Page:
IBM has ripped up its offer to buy Sun Microsystems. And remarkably, it’s because Sun’s board walked away first.
For Sun’s investors’ sake, I hope this is a flurry of last-minute negotiating before the deal is signed. If the deal really is dead, there won’t be any more easy exits from the long, dismal march Sun has been on for the last nine years. According to reports, Sun’s board has been talking to various suitors for months, but only Big Blue has asked it to dance. I don’t see any others emerging. Once upon a time private equity shops might have been interested in buying some or all of the company, but those days are long gone thanks to the credit crunch. Unless Dell wants to make a huge strategic shift from its R&D-less distribution-based strategy, don’t look for any of Sun’s traditional rivals in the computer server business snapping it up.
Many eyes will no doubt turn to Cisco, which has over $30 billion in cash and might conceivably want Sun’s market share to turbo-charge its weeks-old entry into the server business. But think about it. Cisco CEO John Chambers buys small promising start-ups, and established players that are clear market leaders in their markets — Linksys in wireless routers, Scientific Atlanta in set-top boxes and Web-Ex in collaboration software. Sun is neither small nor a market leader at this point. And while Sun is the most religious tech company when it comes to its devotion to homegrown technologies (Java, Solaris, Sparc), Cisco is tech’s great agnostic: it could care less which technology it sells, so long as it sells a lot of it. Plus, Chambers likes “clean deals,” as one former Cisco exec tells me. If buying Sun means lots of layoffs and divestment of sick or non-stretegic businesses, he’s unlikely to do it.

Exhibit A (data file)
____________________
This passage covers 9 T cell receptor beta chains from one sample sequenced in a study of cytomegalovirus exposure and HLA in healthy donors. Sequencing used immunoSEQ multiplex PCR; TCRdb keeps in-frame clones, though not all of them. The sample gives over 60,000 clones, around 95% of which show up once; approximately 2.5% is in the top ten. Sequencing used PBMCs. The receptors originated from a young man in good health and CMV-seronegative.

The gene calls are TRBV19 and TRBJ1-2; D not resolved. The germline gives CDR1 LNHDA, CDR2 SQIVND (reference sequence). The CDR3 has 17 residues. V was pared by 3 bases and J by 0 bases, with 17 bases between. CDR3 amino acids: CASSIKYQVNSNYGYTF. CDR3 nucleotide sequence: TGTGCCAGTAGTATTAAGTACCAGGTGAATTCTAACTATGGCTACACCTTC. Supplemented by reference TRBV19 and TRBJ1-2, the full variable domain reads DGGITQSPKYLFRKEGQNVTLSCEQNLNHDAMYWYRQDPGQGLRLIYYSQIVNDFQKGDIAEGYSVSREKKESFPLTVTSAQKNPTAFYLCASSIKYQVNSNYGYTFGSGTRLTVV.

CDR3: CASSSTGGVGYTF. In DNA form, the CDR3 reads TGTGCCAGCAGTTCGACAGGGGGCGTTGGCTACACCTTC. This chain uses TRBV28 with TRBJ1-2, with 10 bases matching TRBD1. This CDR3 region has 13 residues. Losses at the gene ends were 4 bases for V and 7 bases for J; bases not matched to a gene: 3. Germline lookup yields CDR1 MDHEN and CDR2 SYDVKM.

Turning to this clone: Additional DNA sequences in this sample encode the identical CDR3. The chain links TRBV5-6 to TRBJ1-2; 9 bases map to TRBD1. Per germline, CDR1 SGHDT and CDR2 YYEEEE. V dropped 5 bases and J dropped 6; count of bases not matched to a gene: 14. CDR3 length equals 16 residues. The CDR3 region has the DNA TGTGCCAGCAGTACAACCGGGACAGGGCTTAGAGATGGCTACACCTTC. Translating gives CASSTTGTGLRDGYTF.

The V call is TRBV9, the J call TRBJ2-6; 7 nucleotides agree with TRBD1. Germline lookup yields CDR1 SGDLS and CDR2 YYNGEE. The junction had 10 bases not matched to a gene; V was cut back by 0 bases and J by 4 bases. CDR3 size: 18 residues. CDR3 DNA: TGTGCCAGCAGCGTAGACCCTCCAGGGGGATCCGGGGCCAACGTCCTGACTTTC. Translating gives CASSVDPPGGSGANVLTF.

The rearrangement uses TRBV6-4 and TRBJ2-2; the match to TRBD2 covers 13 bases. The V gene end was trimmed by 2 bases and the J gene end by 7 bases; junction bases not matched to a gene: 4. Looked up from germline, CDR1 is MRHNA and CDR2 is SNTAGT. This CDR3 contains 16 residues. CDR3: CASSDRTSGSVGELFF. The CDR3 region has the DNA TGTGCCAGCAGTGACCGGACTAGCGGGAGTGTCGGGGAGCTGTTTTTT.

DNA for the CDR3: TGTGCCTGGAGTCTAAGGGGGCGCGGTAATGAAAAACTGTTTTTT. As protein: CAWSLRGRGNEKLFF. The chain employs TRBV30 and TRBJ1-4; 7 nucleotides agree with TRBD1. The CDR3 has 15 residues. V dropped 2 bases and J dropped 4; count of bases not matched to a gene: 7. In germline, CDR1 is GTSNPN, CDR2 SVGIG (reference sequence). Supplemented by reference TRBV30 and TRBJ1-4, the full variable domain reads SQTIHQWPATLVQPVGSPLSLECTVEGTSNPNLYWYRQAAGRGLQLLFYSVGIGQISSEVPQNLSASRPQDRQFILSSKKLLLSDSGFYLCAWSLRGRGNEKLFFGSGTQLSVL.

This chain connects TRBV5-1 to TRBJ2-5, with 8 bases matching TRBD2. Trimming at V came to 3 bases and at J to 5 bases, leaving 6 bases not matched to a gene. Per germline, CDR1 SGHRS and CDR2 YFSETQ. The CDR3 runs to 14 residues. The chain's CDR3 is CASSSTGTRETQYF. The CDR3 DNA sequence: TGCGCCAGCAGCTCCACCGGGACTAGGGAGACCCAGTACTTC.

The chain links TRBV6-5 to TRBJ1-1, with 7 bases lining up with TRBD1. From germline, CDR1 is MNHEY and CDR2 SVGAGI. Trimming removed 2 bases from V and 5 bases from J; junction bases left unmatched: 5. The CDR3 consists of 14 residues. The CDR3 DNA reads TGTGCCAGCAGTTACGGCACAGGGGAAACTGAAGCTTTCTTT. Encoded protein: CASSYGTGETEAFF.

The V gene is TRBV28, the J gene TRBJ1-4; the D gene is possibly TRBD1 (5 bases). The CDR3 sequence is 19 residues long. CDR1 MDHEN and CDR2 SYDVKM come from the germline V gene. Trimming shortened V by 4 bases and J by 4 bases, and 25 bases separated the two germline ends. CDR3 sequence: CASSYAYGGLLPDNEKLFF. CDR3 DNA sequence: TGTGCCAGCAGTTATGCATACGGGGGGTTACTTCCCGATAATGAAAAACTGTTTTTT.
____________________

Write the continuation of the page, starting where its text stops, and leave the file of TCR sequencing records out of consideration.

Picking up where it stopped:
So that leaves IBM. If the deal falls apart, Sun shares will likely give back the 84% gain racked up after rumors of the merger first emerged on March 17, and fall below the $4.97 price they were at when that day began.
And Sun’s board will be pilloried for not learning the painful lessons from Yahoo’s debacle last year. That Net giant’s stock soared from $19 to $30 a share after Microsoft offered to buy it in early 2008; now, the stock sits at around $13, and founder and former CEO Jerry Yang—a main detractor of the deal—was replaced by boardmember Carol Bartz.
If any board should have known not to follow in Yahoo’s footsteps, it should have been Sun’s. The two companies have too much in common, including a weak negotiating position. While both Sun and Yahoo have proud histories and vaunted product development teams, they’ve been weighed down by failed strategies and indecisiveness that have led to years of declining share, thought leadership and profits. And just as Microsoft was Yahoo’s acquirer of last resort, so it seems there’s no one waiting in the wings for Sun. In fact, Sun probably needs IBM far more than Yahoo needed Microsoft. Yahoo, for all its problems, remains a giant in most of its markets and is profitable. Sun has lost nearly $1.8 billion over the past four quarters, and risks losing more if it doesn’t maintain share as financial services giants consolidate.
And if Sun’s board needs any reminder of the worst-case scenario, they got an excellent one just last week. That’s when Silicon Graphics Corp., once a proud server rival with revenues of over a billion dollars a year, was sold for the minute amount of $25 million. Sun is far, far healthier than SGI was. But if IBM doesn’t buy it now, my hunch—and no doubt, Wall Street’s hunch—will be that Big Blue will have plenty of opportunities to buy it for less in the months and years ahead.
UPDATE: Now the Wall Street Journal is reporting that Sun co-founder and chairman Scott G. McNealy is leading the faction that’s opposed to the deal. If that’s true, he can expect to come in for withering criticism—not only for being Sun’s Jerry Yang, but also for having stayed on as chairman even after handing the reins to current CEO Jonathan Schwartz a few years back. At the time, many critics felt the strong-willed McNealy should have stepped aside to let his protege run the company as he saw fit.
Plus, McNealy is good friends with Yahoo’s Bartz, who worked for years at Sun. She now has an insider’s view of Yahoo’s disastrous handling of the Microsoft bid (NOTE: I originally suggested Bartz had a “front-row seat” at this debacle, but readers corrected me regarding the fact that she was not a Yahoo director before becoming CEO). If anyone could have advised him on his reported decision to oppose IBM’s bid, it would have been her.